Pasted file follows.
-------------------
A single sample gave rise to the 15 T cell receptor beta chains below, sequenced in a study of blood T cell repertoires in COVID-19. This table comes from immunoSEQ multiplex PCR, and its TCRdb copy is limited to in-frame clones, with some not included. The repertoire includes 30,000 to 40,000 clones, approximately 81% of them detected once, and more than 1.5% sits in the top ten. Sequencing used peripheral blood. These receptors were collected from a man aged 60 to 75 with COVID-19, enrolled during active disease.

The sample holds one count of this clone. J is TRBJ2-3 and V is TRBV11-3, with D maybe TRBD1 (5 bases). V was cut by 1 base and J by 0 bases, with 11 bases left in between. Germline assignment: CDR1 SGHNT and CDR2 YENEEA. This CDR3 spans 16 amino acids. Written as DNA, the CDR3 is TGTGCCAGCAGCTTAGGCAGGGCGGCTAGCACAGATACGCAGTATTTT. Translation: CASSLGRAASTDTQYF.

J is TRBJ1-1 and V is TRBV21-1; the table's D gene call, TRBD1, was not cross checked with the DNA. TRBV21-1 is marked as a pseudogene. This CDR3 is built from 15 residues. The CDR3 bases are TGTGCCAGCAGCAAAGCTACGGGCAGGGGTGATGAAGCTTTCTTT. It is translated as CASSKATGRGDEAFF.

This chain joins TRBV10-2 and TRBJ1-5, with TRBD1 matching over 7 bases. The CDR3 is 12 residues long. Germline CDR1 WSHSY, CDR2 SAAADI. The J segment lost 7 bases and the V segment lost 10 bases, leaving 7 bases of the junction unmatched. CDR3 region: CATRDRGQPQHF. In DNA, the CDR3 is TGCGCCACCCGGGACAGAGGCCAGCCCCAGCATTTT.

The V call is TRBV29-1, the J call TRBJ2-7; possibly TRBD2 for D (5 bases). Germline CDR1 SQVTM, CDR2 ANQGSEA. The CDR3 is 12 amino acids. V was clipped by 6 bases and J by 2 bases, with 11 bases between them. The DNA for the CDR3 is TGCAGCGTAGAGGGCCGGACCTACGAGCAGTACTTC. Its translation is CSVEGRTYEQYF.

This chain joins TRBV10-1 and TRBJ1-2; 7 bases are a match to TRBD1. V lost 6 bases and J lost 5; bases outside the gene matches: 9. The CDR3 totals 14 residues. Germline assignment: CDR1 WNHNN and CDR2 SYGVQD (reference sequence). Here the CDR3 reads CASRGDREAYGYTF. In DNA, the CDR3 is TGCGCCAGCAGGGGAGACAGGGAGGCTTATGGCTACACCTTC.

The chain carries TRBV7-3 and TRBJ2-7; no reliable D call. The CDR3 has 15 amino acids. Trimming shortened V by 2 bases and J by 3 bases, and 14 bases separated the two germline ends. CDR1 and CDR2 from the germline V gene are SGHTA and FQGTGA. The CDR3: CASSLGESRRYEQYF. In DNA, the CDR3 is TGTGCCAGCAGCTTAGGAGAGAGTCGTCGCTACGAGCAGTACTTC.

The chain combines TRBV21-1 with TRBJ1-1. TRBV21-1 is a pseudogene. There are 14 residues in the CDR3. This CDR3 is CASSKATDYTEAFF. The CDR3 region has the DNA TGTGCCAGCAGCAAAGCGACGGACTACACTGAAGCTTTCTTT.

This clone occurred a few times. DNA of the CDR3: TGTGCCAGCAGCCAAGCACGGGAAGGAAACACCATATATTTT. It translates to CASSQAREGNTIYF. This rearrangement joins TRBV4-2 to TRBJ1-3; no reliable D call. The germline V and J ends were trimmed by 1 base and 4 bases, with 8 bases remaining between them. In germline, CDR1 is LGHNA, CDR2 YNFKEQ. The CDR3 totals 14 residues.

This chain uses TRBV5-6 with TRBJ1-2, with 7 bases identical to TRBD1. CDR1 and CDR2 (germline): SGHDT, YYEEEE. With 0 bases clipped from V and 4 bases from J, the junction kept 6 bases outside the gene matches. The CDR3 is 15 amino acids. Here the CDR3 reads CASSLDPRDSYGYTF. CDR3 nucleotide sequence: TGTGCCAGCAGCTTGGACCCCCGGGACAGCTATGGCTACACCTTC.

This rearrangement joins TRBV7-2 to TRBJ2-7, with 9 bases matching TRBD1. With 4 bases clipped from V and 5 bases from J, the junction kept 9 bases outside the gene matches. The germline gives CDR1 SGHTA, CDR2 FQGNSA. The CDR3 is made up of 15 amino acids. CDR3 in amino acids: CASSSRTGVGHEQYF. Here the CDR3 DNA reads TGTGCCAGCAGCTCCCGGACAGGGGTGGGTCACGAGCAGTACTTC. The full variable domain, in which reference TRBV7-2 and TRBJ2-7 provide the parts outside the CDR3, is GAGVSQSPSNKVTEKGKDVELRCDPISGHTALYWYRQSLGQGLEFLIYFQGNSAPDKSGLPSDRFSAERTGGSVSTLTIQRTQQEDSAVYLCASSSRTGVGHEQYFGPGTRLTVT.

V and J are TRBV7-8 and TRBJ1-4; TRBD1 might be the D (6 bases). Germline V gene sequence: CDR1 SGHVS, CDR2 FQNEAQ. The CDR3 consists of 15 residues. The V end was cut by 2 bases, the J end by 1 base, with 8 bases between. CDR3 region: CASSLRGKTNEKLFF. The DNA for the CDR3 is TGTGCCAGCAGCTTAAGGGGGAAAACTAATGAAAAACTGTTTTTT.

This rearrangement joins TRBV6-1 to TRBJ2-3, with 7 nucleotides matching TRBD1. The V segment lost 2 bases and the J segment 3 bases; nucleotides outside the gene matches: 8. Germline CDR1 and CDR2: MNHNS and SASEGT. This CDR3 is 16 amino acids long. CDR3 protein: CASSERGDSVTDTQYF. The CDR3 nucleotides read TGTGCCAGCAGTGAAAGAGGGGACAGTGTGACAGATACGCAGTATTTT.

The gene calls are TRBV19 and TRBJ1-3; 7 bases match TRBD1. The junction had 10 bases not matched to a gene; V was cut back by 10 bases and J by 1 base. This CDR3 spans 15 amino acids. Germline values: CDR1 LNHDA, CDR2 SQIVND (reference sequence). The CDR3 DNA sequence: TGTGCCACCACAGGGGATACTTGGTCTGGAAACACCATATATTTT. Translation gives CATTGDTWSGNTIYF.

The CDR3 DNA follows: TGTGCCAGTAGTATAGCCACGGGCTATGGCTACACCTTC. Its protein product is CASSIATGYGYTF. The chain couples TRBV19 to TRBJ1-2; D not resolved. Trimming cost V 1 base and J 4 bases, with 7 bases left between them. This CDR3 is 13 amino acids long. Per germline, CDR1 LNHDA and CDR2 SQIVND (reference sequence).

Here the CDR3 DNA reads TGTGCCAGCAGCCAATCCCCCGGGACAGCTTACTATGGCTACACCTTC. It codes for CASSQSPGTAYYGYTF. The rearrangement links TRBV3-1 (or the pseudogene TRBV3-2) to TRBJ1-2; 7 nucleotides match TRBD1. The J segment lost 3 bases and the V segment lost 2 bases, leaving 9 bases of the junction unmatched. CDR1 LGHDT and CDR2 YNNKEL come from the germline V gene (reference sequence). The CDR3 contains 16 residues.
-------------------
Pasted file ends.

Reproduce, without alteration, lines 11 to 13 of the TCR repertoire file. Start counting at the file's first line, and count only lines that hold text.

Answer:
This rearrangement joins TRBV7-2 to TRBJ2-7, with 9 bases matching TRBD1. With 4 bases clipped from V and 5 bases from J, the junction kept 9 bases outside the gene matches. The germline gives CDR1 SGHTA, CDR2 FQGNSA. The CDR3 is made up of 15 amino acids. CDR3 in amino acids: CASSSRTGVGHEQYF. Here the CDR3 DNA reads TGTGCCAGCAGCTCCCGGACAGGGGTGGGTCACGAGCAGTACTTC. The full variable domain, in which reference TRBV7-2 and TRBJ2-7 provide the parts outside the CDR3, is GAGVSQSPSNKVTEKGKDVELRCDPISGHTALYWYRQSLGQGLEFLIYFQGNSAPDKSGLPSDRFSAERTGGSVSTLTIQRTQQEDSAVYLCASSSRTGVGHEQYFGPGTRLTVT.

V and J are TRBV7-8 and TRBJ1-4; TRBD1 might be the D (6 bases). Germline V gene sequence: CDR1 SGHVS, CDR2 FQNEAQ. The CDR3 consists of 15 residues. The V end was cut by 2 bases, the J end by 1 base, with 8 bases between. CDR3 region: CASSLRGKTNEKLFF. The DNA for the CDR3 is TGTGCCAGCAGCTTAAGGGGGAAAACTAATGAAAAACTGTTTTTT.

This rearrangement joins TRBV6-1 to TRBJ2-3, with 7 nucleotides matching TRBD1. The V segment lost 2 bases and the J segment 3 bases; nucleotides outside the gene matches: 8. Germline CDR1 and CDR2: MNHNS and SASEGT. This CDR3 is 16 amino acids long. CDR3 protein: CASSERGDSVTDTQYF. The CDR3 nucleotides read TGTGCCAGCAGTGAAAGAGGGGACAGTGTGACAGATACGCAGTATTTT.